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Abstract Title:

Chronic treatment with a low dose of lithium protects the brain against ischemic injury by reducing apoptotic death.

Abstract Source:

Stroke. 2003 May;34(5):1287-92. Epub 2003 Apr 3. PMID: 12677021

Abstract Author(s):

[No authors listed]

Abstract:

BACKGROUND AND PURPOSE: In vitro and in vivo studies have demonstrated neuroprotective actions of lithium. The present study investigated the effect of a low dose of lithium on infarct volume and neurological outcome as well as on apoptotic and inflammatory processes in rats exposed to focal ischemia. METHODS: Cerebral ischemia was induced by middle cerebral artery occlusion (MCAO) for 90 minutes followed by reperfusion. Lithium (1 mmol/kg) was given subcutaneously daily for 14 days before the onset of MCAO and 2 days thereafter. Blood parameters and cerebral blood flow were assessed before, during, and after MCAO. Rats were examined for neurological deficits 24 and 48 hours after MCAO. Two days after MCAO, the brains were removed for immunohistochemical evaluation of caspase-3, terminal deoxynucleotidyl transferase-mediated dUTP nick end labeling (TUNEL), activated microglia, and the expression of AP-1 proteins (c-Fos and c-Jun). Infarct volume was assessed by cresyl violet staining. RESULTS: Pretreatment with lithium did not alter cerebral blood flow or blood parameters. Neurological deficits were significantly decreased in rats treated with lithium at 24 and 48 hours after ischemia. Infarct volume was reduced in rats treated with lithium at 48 hours after ischemia. Lithium significantly decreased the ischemia-induced caspase-3 immunoreactivity and TUNEL staining as well as the AP-1 protein expression in the penumbra of the ischemic cortex. No changes in activated microglia were observed. CONCLUSIONS: The present study demonstrates that chronic treatment with lithium at a low dose exhibits neuroprotection in transient focal cerebral ischemia. Antiapoptotic mechanisms are involved in the lithium-induced neuroprotective effects.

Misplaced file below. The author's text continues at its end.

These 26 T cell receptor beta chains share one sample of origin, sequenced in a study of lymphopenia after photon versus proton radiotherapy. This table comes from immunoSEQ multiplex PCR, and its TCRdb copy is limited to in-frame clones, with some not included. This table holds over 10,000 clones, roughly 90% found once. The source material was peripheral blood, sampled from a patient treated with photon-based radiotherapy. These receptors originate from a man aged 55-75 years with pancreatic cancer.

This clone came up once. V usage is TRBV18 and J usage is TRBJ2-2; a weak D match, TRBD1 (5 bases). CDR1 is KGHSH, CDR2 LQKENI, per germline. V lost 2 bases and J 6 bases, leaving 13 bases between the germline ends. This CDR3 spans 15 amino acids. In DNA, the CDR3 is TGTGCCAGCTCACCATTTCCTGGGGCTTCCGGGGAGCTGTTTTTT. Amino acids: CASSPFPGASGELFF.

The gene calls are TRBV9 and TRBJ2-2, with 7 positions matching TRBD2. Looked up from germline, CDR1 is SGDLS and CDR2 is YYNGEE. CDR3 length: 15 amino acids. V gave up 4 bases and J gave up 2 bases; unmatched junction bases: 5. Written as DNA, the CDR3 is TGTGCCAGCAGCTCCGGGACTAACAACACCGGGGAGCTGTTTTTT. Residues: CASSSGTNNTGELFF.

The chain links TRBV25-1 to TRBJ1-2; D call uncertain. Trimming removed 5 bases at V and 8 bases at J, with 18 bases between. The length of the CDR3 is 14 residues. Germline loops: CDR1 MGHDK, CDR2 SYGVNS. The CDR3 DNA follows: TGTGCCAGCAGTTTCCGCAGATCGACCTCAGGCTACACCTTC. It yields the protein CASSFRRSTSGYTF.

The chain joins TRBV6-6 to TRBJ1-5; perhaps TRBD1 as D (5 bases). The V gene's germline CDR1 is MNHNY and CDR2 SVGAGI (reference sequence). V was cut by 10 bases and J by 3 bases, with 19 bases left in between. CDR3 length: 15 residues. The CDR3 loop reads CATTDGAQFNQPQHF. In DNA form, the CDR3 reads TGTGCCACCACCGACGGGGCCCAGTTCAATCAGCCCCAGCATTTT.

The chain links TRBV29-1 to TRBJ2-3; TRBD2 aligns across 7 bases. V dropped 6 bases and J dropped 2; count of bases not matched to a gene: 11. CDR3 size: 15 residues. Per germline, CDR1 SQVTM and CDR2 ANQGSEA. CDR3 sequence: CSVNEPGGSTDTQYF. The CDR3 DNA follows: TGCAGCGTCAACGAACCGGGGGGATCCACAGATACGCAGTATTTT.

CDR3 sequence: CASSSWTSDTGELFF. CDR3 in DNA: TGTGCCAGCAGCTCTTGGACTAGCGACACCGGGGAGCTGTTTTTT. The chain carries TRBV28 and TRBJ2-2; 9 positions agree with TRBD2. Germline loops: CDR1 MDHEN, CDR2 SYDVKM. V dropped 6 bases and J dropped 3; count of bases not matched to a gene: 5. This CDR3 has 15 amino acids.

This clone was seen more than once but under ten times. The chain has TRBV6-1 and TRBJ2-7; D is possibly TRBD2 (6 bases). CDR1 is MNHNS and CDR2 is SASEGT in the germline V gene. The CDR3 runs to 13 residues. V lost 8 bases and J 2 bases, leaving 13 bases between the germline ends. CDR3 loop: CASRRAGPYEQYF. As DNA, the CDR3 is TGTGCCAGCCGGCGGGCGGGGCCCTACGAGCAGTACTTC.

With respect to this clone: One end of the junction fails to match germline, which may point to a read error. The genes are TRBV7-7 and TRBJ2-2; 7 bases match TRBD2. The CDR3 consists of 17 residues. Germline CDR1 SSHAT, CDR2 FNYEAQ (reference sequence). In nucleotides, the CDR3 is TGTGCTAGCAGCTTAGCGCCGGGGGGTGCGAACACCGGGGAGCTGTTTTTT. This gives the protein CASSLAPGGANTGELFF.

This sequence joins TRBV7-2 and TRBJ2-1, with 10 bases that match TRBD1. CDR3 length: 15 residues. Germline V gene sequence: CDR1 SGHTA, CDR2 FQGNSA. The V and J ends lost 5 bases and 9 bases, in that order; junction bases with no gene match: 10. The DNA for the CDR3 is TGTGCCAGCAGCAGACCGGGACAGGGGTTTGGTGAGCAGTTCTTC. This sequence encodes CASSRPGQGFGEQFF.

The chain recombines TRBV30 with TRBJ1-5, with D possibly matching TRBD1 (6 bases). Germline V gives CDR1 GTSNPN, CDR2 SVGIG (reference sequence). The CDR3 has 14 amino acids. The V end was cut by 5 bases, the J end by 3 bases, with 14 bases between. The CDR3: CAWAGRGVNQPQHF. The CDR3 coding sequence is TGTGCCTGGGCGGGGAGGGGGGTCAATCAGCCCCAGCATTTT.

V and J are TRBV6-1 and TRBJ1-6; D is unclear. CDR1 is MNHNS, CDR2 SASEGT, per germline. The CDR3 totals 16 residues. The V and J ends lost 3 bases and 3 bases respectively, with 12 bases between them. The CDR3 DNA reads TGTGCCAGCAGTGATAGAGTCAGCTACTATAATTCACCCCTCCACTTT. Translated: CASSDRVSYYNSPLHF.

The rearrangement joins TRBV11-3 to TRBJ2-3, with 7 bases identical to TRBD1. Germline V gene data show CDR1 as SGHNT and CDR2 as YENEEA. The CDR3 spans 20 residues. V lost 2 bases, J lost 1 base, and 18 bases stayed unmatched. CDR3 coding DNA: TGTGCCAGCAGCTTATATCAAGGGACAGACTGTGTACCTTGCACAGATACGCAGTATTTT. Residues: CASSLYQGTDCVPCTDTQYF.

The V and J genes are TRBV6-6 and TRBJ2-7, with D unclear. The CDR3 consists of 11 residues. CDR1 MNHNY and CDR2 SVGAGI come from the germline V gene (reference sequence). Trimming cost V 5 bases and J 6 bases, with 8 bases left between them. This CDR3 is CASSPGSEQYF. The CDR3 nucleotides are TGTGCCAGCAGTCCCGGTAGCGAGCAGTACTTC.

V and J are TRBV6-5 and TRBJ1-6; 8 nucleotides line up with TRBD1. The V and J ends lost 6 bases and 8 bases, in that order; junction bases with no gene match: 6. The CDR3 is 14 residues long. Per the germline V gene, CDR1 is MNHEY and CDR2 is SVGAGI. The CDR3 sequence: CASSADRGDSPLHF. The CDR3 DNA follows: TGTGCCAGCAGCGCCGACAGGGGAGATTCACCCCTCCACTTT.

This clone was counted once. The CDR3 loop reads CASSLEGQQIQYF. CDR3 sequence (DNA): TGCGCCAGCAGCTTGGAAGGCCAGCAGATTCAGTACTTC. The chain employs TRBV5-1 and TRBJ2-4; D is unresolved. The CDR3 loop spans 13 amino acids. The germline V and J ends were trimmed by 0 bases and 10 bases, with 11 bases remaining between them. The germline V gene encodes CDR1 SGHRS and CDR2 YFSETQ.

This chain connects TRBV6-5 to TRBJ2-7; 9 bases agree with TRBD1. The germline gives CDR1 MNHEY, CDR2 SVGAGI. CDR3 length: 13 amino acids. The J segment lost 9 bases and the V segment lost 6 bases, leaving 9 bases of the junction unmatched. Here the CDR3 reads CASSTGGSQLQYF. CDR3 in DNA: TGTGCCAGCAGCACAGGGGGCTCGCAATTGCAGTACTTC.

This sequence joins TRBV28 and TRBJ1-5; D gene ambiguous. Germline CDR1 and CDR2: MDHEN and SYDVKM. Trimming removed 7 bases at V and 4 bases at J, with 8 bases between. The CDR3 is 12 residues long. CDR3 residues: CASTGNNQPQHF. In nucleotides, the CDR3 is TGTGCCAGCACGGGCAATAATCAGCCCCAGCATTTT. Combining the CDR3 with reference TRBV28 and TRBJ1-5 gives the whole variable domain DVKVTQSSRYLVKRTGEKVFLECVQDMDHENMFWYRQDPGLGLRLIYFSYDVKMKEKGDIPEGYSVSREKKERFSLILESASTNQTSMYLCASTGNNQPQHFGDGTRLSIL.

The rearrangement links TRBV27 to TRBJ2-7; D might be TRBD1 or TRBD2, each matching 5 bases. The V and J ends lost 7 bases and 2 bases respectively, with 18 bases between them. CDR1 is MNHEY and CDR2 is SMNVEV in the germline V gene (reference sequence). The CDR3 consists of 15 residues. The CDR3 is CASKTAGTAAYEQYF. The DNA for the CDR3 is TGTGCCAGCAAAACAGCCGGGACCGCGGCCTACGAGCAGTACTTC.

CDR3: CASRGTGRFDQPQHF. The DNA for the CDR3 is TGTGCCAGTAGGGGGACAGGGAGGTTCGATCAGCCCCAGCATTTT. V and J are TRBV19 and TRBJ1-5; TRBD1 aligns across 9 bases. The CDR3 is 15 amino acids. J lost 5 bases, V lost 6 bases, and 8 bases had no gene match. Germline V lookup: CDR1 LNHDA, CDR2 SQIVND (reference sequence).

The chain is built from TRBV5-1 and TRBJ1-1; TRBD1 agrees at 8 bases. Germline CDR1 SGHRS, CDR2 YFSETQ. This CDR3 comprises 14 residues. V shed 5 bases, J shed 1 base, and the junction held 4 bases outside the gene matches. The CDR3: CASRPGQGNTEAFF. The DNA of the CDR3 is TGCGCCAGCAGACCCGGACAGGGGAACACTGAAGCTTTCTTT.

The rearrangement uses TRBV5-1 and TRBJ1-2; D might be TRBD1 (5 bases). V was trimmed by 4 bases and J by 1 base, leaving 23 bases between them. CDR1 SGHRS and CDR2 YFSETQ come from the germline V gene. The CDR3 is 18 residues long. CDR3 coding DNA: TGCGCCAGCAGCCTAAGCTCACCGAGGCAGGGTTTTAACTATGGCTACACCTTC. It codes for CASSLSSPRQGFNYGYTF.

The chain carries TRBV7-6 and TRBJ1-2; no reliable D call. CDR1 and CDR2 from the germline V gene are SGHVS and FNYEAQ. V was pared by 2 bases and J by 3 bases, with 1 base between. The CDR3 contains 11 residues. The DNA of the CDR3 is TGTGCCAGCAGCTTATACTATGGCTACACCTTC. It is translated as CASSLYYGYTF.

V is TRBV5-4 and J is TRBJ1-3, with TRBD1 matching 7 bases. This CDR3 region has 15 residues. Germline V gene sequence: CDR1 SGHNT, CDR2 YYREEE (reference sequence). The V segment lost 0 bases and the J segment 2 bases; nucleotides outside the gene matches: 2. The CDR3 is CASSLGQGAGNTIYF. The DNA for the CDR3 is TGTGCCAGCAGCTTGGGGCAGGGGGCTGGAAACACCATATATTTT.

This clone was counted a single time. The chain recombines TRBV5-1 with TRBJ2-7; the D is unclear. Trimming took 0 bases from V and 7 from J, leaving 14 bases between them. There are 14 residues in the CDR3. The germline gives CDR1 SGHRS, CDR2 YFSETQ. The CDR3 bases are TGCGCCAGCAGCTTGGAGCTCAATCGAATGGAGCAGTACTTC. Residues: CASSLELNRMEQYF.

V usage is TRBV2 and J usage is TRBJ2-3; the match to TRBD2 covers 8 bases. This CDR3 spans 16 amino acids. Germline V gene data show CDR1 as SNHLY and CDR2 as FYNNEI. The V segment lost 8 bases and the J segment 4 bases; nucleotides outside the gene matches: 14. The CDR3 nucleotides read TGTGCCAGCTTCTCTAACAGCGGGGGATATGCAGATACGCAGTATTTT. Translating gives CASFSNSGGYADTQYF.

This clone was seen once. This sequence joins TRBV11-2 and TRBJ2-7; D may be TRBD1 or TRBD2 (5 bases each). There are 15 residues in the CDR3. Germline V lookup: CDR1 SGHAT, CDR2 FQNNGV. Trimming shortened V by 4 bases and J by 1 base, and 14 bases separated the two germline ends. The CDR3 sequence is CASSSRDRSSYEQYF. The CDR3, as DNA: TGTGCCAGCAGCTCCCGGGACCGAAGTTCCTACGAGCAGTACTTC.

Study Type : Animal Study

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Sayer Ji
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